United States District Court, E.D. Kentucky, Northern Division, Covington
April 2, 2015
KURT J. LOWE, Plaintiff,
COMMONWEALTH OF KENTUCKY ATTORNEY GENERAL, et al., Defendants.
MEMORANDUM OPINION AND ORDER
KAREN K. CALDWELL, Chief District Judge.
Kurt J. Lowe is a pre-trial detainee confined at the Boone County Jail in Burlington, Kentucky. Proceeding without an attorney, Lowe filed a civil rights action pursuant to 42 U.S.C. § 1983. [R. 1] The Court has granted Lowe's motion to proceed in forma pauperis by prior order. [R. 8]
This matter is before the Court to address a number of motions filed by the parties, and to conduct a preliminary review of Lowe's complaint because he has been granted permission to proceed in forma pauperis and because he asserts claims against government officials. 28 U.S.C. §§ 1915(e)(2), 1915A. Upon its own motion, a district court must dismiss any claim that is frivolous or malicious, fails to state a claim upon which relief may be granted, or seeks monetary relief from a defendant who is immune from such relief. McGore v. Wrigglesworth, 114 F.3d 601, 607-08 (6th Cir. 1997). The Court evaluates Lowe's complaint under a more lenient standard because he is not represented by an attorney. Erickson v. Pardus, 551 U.S. 89, 94 (2007); Burton v. Jones, 321 F.3d 569, 573 (6th Cir. 2003). At this stage, the Court accepts the plaintiff's factual allegations as true, and his legal claims are liberally construed in his favor. Bell Atlantic Corp. v. Twombly, 550 U.S. 544, 555-56 (2007).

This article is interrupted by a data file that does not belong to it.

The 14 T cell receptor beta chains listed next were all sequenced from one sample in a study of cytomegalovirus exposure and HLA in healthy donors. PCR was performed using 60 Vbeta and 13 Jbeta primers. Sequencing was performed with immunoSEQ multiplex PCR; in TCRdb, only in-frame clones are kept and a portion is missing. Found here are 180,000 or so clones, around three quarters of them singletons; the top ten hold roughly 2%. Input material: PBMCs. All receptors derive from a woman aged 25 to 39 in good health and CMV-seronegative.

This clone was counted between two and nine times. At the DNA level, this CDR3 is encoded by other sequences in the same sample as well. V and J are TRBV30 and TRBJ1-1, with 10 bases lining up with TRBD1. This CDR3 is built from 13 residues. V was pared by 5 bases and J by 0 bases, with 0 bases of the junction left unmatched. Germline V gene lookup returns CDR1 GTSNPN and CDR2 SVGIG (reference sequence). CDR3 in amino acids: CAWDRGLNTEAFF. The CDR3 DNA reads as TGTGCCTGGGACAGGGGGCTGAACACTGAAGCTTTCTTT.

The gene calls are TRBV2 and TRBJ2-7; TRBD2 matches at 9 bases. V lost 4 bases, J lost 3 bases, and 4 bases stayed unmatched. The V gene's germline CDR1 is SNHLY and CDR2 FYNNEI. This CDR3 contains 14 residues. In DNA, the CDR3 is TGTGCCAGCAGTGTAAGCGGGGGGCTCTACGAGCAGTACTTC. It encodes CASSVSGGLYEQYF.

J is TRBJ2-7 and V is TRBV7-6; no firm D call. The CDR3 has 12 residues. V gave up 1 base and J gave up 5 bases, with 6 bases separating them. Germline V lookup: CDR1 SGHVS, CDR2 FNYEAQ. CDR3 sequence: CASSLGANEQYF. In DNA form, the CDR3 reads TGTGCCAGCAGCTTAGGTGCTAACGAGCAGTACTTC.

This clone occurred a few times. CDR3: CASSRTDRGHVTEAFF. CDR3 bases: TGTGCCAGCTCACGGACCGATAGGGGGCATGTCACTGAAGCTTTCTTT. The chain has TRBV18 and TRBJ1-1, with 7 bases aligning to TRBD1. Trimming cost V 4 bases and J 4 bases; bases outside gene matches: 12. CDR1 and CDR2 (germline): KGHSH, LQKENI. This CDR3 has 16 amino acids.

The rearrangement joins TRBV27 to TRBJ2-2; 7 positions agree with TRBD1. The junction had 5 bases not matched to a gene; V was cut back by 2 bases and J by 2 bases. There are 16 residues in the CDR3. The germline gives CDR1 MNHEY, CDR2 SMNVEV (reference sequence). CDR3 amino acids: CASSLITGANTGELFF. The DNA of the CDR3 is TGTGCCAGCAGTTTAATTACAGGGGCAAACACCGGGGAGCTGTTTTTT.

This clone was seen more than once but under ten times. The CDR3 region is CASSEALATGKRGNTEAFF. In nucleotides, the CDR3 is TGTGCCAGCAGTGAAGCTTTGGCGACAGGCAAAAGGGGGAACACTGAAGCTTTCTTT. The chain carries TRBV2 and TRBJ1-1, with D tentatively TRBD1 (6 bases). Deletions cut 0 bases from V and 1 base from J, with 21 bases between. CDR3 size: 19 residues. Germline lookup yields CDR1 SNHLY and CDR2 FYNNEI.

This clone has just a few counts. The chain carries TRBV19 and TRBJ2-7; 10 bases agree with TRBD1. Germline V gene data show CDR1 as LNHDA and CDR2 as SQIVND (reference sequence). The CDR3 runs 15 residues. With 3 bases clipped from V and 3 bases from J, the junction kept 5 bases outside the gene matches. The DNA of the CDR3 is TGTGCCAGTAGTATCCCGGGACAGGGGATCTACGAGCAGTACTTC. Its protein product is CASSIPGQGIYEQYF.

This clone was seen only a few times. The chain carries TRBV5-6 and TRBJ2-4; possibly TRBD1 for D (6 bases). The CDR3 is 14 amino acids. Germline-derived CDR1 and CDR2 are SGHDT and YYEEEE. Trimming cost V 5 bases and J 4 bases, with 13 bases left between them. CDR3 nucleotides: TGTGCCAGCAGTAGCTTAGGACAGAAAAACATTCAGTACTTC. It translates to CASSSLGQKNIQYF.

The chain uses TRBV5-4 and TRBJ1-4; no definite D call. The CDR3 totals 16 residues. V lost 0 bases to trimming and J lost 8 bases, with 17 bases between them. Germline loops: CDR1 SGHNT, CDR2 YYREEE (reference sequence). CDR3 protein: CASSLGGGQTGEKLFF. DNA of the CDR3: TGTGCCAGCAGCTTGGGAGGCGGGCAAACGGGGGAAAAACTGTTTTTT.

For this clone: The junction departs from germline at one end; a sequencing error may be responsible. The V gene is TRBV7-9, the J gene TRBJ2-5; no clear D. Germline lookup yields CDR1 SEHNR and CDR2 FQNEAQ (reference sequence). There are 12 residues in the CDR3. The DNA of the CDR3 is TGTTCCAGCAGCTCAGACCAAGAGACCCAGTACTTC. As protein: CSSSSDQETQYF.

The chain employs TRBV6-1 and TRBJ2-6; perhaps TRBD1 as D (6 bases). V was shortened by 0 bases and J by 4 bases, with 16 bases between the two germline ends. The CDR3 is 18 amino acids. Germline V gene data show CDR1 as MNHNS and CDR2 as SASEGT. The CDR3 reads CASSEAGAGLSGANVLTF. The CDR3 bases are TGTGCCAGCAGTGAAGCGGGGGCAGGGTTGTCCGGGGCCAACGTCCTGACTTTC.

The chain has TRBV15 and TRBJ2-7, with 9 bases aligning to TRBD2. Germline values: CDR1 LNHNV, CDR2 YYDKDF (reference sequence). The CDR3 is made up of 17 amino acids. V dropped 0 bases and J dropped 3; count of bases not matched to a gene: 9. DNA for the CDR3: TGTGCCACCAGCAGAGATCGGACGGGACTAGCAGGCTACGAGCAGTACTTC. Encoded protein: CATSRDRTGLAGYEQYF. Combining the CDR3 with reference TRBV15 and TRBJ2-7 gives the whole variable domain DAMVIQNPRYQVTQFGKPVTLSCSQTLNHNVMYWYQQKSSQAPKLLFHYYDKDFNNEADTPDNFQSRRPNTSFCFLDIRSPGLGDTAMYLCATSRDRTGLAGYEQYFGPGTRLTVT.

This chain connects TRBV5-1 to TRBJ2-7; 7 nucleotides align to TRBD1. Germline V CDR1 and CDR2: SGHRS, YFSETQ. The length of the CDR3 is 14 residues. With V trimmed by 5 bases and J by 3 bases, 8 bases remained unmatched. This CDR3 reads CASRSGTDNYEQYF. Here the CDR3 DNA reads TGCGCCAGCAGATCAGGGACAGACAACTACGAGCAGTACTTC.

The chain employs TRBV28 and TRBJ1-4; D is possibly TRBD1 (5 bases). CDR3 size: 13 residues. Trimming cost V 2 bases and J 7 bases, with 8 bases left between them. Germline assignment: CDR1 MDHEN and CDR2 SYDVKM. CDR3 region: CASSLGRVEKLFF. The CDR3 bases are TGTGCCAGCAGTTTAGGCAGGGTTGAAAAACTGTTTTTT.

In his complaint, Lowe names as defendants the Commonwealth of Kentucky Attorney General's Office; Kentucky Attorney General Jack Conway; the Kentucky State Police ("KSP"); KSP Capt. Greg Crockett; United States Marshal "Agent Romey"; United States Marshal "Agent Chris"; Kentucky State Senator John Schickel; Larry Brown of the Florence City Council; and John Schaaf, legal counsel for the Kentucky Legislative Ethics Commission ("KLEC"). Each of the individual defendants is named in his or her individual and official capacity. [R. 1, pp. 1-2]
Lowe alleges that for more than a decade, the Boone County Sheriff's Department "has been used to brutalize and retaliate against citizens who exercise protected rights, " and that state judges in Boone and Kenton counties "have been engaged in a court case fixing scandal, to cover up the brutal tactics..." Id. at p. 4. This allegation is largely similar, if not identical, to the allegations made by Lowe in another case he filed in this Court, Lowe v. Boone Co. Sheriff's Dept., No. 2:14-92-KKC (E.D. Ky. 2014) (" Lowe I "). Generally speaking, Lowe expands upon the allegations in Lowe I by contending that the Kentucky Attorney General and the Kentucky State Police "knowingly allowed [the "court case fixing scandal"] to go on, and even assisted in the covering it up." Id.